Revolution Mother

Revolution Mother

Your Kids and the Dentist

Family 11

Visiting the dentist isn’t exactly fun for adults, and is often even less fun for kids. As parents, this can be a problem. Dragging your kids to the dentist may feel like quite the event, but it’s also a vital part of  maintaining overall health.

Why Dental Hygiene is Important for Children

Sometimes, it can be easy to assume that dental hygiene isn’t important for young ones. After all, they have baby teeth, teeth that are made to fall out before adulthood. However, regular dental checkups are important, beginning in the first few years of childhood.

Per the American Academy of Pediatric Dentistry, taking care of baby teeth is vital for several reasons. To begin, baby teeth help children to speak clearly and chew correctly. According to Cashion Dental, a provider of affordable braces, baby teeth also act as placeholders for permanent teeth, serving as paths for the permanent teeth to follow. Regular dental care of these baby teeth helps prevent decay by removing plaque and bacteria. It can also help prevent dental problems and fix minor issues before they have a chance to turn into major ones.

Taking your child to the dentist also helps instill the importance of dental hygiene; it teaches them to brush, floss, and get checkups every six months. This importance becomes greater when kids get older as sub-par dental care has been linked to other ailments. One of the biggest concerns is the direct relationship between gum disease and heart disease.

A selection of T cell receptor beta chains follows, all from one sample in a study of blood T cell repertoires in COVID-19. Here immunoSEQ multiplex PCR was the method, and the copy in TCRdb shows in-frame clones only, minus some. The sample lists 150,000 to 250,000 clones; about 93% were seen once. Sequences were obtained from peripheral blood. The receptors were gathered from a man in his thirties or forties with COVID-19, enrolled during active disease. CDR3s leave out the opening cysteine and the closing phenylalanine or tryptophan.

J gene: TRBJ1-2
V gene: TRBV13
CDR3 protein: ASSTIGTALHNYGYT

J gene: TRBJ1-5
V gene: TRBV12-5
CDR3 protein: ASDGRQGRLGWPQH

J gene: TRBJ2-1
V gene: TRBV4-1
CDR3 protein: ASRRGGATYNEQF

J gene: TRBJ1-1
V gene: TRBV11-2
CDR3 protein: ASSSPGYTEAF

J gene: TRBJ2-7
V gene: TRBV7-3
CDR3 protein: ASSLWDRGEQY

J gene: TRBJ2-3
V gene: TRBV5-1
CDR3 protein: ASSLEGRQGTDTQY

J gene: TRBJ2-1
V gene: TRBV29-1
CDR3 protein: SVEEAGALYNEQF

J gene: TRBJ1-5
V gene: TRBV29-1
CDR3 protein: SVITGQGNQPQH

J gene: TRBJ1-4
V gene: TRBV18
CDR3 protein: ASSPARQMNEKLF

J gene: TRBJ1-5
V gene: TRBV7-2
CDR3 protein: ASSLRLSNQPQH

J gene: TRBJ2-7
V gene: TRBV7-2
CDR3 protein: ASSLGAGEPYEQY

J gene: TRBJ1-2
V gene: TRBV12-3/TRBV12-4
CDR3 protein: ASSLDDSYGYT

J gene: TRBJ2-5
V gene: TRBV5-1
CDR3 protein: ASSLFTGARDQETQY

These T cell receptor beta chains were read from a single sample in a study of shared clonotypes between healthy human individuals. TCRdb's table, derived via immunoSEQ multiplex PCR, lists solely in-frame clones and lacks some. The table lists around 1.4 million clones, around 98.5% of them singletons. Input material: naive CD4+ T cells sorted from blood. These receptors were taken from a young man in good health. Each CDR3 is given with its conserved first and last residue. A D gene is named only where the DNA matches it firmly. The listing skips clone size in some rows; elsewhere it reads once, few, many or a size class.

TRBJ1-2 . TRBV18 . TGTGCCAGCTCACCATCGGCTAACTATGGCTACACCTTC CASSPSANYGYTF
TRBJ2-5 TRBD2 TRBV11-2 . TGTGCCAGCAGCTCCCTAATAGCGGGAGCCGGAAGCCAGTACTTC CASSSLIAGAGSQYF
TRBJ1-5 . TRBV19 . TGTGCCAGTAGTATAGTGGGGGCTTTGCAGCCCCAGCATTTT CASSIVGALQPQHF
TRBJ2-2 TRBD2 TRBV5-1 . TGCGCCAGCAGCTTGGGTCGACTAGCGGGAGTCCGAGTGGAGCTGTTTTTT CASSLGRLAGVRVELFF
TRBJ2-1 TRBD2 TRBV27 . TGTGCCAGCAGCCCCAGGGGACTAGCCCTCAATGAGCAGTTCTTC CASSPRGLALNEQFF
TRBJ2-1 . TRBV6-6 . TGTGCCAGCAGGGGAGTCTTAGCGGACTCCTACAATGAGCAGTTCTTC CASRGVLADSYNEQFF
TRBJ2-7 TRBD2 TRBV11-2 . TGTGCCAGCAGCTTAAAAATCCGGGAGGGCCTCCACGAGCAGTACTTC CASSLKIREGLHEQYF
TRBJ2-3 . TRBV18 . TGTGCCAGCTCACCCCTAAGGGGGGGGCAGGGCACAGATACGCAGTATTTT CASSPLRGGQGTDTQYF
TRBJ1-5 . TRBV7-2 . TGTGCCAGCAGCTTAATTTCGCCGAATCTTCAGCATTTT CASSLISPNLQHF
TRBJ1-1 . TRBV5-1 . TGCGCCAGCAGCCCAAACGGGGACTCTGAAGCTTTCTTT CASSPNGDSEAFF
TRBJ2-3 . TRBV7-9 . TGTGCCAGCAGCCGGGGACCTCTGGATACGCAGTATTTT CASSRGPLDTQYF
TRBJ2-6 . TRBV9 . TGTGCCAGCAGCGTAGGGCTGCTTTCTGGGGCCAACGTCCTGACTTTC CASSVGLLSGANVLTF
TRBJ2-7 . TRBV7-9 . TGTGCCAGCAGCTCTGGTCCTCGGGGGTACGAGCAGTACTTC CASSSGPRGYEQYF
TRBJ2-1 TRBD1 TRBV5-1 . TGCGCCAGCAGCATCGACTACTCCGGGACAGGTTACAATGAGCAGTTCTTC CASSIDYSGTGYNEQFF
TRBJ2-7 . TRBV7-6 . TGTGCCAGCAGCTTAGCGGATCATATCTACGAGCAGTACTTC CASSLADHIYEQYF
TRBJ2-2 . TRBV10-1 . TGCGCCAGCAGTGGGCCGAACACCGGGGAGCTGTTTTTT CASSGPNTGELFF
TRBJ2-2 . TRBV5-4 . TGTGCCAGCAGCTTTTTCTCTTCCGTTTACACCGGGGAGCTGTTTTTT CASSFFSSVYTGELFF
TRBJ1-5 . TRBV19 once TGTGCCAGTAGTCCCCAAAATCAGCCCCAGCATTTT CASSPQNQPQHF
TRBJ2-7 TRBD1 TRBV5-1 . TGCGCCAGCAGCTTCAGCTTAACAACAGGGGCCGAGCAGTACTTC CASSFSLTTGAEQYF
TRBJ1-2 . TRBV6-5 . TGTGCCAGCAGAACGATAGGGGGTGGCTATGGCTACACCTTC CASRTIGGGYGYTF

When Your Child Should First Go

According to Cashion Dental, a clinic devoted to comprehensive and preventative patient care, there are differing opinions as to when your child should first be brought to a dentist. Some dentists suggest bringing them in as soon as their first tooth appears, while others suggest a visit before their second birthday. Still, others recommend bringing kids in at the age of three. In truth, there might not be much difference in whether or not a child is brought in at 12 months or 36 months. However, waiting too long can lead to dental problems that are not easily remedied. There is a huge difference between bringing a child in for their first visit at two years and bringing them in at eight years.

Making the Trip Easier

Some children may go to the dentist easily, others may kick and scream. You can increase your odds of getting your child in the chair with ease by taking a few proactive steps. Make an appointment at a pediatric dentist’s office rather than an adult one. Pediatric dentists are generally better trained at easing the minds of their young patients. Their offices are also more kid-friendly, replete with toys, games, and visual stimuli, that are sure to put your child at ease. In addition, practice with your child. A few days before their appointment, sit down and explain what will happen. You may even want to demonstrate on them or allow them to demonstrate on their favorite doll. It is also a good idea to consider scheduling an introductory visit before the actual appointment. This is a time that allows your child a chance to meet the dentist without having anything done to them.

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